one-person, one-vote rule

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The One-Person One-Vote Rule refers to the rule that one person’s voting power ought to be roughly equivalent to another person’s within the same state.


The rule comes up in the context of Equal Protection. The most relevant Supreme Court case is Reynolds v. Sims, 377 U.S. 533 (1964). In that case, the Court held that states need to redistrict in order to have state legislative districts with roughly equal populations: "The Equal Protection Clause requires substantially equal legislative representation for all citizens in a State regardless of where they reside."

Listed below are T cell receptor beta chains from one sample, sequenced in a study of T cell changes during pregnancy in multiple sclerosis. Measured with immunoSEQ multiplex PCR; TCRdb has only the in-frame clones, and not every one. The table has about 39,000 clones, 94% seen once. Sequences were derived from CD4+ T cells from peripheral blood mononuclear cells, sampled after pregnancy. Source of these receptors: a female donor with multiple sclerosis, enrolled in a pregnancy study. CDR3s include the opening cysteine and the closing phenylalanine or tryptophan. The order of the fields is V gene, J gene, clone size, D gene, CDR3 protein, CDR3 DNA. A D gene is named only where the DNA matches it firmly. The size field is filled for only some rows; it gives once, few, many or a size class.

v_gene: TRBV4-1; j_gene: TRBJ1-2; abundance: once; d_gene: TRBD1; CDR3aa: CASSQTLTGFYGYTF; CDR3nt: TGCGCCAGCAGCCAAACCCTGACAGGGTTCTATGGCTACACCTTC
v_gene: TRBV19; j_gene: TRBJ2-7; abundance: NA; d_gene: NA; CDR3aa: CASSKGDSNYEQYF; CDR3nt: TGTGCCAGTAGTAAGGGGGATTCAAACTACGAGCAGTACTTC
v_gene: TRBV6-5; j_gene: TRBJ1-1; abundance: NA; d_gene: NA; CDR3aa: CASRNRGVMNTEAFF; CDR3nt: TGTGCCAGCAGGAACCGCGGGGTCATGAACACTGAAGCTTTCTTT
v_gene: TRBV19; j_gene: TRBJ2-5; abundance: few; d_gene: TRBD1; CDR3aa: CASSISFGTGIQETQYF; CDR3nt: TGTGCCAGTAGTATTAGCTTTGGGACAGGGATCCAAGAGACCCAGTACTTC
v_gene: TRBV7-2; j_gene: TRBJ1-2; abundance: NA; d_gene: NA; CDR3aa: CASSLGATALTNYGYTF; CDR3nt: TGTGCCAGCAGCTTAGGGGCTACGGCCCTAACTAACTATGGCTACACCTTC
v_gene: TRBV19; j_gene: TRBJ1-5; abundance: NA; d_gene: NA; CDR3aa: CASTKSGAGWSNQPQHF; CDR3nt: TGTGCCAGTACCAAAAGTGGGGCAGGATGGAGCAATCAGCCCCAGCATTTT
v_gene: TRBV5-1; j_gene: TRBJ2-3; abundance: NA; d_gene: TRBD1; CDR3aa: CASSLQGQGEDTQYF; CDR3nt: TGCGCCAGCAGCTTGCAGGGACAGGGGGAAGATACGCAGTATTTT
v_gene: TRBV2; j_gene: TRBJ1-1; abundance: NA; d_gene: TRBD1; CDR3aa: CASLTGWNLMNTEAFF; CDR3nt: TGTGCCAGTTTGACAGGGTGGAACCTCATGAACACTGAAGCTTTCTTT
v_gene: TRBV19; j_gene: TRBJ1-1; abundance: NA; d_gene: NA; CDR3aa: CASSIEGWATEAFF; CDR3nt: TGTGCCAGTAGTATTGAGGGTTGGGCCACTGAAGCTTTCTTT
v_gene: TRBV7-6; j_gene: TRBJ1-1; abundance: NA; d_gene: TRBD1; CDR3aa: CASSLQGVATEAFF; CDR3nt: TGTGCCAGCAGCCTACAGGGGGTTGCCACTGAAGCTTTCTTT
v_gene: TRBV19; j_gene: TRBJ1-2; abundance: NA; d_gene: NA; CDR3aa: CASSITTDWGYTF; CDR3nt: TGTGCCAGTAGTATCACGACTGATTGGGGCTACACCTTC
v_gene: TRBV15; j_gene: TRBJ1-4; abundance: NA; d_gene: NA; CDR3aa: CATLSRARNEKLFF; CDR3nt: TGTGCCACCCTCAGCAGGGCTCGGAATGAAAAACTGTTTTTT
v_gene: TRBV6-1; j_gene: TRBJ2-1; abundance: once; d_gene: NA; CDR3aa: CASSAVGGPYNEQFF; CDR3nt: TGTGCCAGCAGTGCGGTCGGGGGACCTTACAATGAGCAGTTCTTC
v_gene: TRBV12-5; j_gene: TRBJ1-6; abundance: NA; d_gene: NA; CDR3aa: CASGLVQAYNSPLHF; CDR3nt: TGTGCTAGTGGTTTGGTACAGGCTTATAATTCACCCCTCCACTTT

In Evenwel v. Abbott, 578 U.S. __ (2016), the Supreme Court held that when drawing legislative districts, state legislatures may use the total population of areas within the state, rather than being restricted to using the voting-eligible populations. 

Further Reading

For more on the one-person, one-vote rule, see this University of Florida Law Review article, this University of Michigan Law Review article, and this New York Times article